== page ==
The first knock on the Plymouth woman’s door brought an alarming delivery: A 7-pound FedEx package, erroneously addressed to Maryangela Tobin’s 11-year-old daughter, containing vacuum-packed bags of marijuana.
But a second visit shortly afterward was downright frightening: an alleged drug smuggler, looking for his missing package.
Tobin, 43, has sued FedEx over the delivery and for giving out her address. Tobin, a single parent, filed a lawsuit in Plymouth Superior Court last month saying that the shipping company committed negligence and reckless infliction of emotional distress. She is seeking damages, though the amount is not yet determined.
According to the suit, the shipping company shared details about the whereabouts of the package, allowing the alleged smugglers to come knocking at Tobin’s door even after Plymouth police told the company the woman and her two daughters were at risk.
Although three people have been arrested on drug charges, Tobin said she still fears for her safety, and her children are racked with anxiety over a possible retaliation.
“The Tobins’ lives have been turned upside-down,” the lawsuit said. “They live in a constant state of distress.”
Scott Fiedler, FedEx spokesman, declined to comment Friday. Tobin’s lawyer, Christopher A.D. Hunt, said the woman did not want to talk publicly about her experience.
The lawsuit, filed Feb. 7 and first reported by Courthouse News Service , provides details of the bizarre delivery.
Last October, FedEx delivered a package to Tobin addressed to “L. Tobin,” the first initial and last name of her 11-year-old daughter, whose birthday had just passed. Inside the package, the family found an assortment of candles, candy, ribbons, markers, and several large vacuum-packed bags that they discovered contained marijuana.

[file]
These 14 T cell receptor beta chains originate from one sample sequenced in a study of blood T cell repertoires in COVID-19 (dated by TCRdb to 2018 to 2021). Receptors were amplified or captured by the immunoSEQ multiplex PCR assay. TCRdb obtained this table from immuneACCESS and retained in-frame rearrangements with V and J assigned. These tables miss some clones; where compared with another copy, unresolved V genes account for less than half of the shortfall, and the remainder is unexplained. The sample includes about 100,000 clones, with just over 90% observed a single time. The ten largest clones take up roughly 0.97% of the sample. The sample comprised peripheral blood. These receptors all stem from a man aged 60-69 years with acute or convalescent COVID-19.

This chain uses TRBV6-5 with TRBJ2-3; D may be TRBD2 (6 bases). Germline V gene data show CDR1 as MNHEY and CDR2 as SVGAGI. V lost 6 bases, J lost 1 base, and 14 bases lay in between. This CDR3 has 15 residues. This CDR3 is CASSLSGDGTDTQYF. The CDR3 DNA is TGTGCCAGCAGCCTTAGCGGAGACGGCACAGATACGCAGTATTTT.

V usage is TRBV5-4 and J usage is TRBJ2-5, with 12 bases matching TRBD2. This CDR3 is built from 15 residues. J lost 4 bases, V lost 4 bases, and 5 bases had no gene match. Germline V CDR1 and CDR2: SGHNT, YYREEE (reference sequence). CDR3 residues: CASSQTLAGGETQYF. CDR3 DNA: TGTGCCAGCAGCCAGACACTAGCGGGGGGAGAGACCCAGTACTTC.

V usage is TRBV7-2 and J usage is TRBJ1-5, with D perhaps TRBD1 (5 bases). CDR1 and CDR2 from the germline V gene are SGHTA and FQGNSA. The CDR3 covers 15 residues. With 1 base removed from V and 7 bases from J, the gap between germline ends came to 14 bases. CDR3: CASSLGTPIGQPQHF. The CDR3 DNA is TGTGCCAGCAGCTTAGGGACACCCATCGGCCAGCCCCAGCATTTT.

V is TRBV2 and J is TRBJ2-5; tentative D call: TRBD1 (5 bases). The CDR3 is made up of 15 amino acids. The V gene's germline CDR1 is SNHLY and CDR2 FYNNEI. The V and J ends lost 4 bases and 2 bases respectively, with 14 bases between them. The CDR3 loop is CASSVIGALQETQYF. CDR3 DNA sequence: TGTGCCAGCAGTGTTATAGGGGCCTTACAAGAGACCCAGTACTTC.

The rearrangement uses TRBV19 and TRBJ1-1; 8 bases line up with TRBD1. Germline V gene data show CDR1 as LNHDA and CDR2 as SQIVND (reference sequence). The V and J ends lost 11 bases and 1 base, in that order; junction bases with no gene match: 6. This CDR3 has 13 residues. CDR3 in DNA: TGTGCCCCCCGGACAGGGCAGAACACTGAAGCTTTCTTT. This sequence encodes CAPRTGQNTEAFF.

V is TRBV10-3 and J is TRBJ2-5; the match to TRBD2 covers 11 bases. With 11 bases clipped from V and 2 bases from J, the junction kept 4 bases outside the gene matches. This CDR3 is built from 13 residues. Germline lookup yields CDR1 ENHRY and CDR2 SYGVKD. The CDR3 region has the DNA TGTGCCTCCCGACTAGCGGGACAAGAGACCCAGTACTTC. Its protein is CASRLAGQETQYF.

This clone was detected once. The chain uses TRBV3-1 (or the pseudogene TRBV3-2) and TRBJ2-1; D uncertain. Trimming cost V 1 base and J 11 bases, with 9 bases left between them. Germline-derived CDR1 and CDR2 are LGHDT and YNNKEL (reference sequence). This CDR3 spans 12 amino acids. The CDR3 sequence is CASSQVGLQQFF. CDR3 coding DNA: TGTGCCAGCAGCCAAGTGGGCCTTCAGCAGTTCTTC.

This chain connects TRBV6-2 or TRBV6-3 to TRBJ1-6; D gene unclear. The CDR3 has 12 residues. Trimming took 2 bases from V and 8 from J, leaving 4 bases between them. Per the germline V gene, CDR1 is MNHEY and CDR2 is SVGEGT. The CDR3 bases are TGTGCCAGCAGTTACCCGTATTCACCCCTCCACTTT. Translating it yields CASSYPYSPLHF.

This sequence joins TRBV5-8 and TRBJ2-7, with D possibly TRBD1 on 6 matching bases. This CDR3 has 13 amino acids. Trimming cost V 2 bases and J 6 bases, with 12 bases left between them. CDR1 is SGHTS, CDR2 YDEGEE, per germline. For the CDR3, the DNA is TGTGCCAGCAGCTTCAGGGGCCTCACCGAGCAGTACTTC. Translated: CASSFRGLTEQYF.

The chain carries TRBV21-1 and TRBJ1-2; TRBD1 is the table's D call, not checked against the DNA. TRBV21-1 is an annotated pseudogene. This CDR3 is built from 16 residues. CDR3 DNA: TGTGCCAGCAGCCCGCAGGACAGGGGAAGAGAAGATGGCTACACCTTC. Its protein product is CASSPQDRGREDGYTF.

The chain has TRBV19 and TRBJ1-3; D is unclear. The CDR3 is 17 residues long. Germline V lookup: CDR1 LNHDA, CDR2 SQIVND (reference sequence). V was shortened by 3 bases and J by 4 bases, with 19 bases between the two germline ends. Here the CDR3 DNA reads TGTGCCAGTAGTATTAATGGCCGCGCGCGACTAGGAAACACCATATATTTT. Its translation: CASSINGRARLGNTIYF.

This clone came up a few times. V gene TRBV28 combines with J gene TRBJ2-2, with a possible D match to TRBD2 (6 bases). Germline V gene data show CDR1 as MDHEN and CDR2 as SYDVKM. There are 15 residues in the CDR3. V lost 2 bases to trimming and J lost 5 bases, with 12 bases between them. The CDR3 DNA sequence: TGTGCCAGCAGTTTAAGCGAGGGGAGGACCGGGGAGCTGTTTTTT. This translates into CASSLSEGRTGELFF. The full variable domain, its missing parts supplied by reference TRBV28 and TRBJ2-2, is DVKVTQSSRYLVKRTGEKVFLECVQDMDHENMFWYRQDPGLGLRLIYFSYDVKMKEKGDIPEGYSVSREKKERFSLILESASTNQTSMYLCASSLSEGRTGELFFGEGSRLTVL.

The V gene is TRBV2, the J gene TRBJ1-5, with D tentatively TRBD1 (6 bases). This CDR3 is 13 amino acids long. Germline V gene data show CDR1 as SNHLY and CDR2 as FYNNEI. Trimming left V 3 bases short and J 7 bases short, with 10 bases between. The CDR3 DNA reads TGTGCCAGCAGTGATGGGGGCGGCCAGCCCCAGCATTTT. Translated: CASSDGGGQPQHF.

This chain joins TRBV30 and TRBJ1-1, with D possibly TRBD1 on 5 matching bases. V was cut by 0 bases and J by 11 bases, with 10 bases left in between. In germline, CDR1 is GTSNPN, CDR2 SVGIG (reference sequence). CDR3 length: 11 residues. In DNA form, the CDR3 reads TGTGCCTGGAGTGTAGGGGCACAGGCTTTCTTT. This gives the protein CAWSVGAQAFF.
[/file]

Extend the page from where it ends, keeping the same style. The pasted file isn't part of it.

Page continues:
The 11-year-old started to cry, saying that she feared that by breathing the aroma she had “drugs in her,” the lawsuit said.
In addition to the printed label, there was a handwritten label that listed a different address for an L. Tobin in Plymouth.
Tobin called Plymouth police, who contacted FedEx and instructed the delivery company not to let anyone know the whereabouts of the package. But just more than an hour later, a man arrived at Tobin’s door, asking through her screen door if she had received a package.
Tobin locked her door and told the man she did not have a package. He left with two other men waiting in a black sports car in front of her house.
Later, a FedEx representative told police the company had shared Tobin’s address with someone who called to inquire, the lawsuit says.
For days afterward, police conducted surveillance on the Tobin home, and the family slept at a friend’s home. More recently, the Tobins have been sick with worry, the lawsuit states. They are considering moving to a new town, according to the suit.
“The intense and ongoing distress the Tobins experience in their own home has left them feeling anxious, physically ill, and fearful for their safety,” the suit said. “They are afraid living in their own home.”Martine Powers can be reached at firstname.lastname@example.org or on Twitter @martinepowers.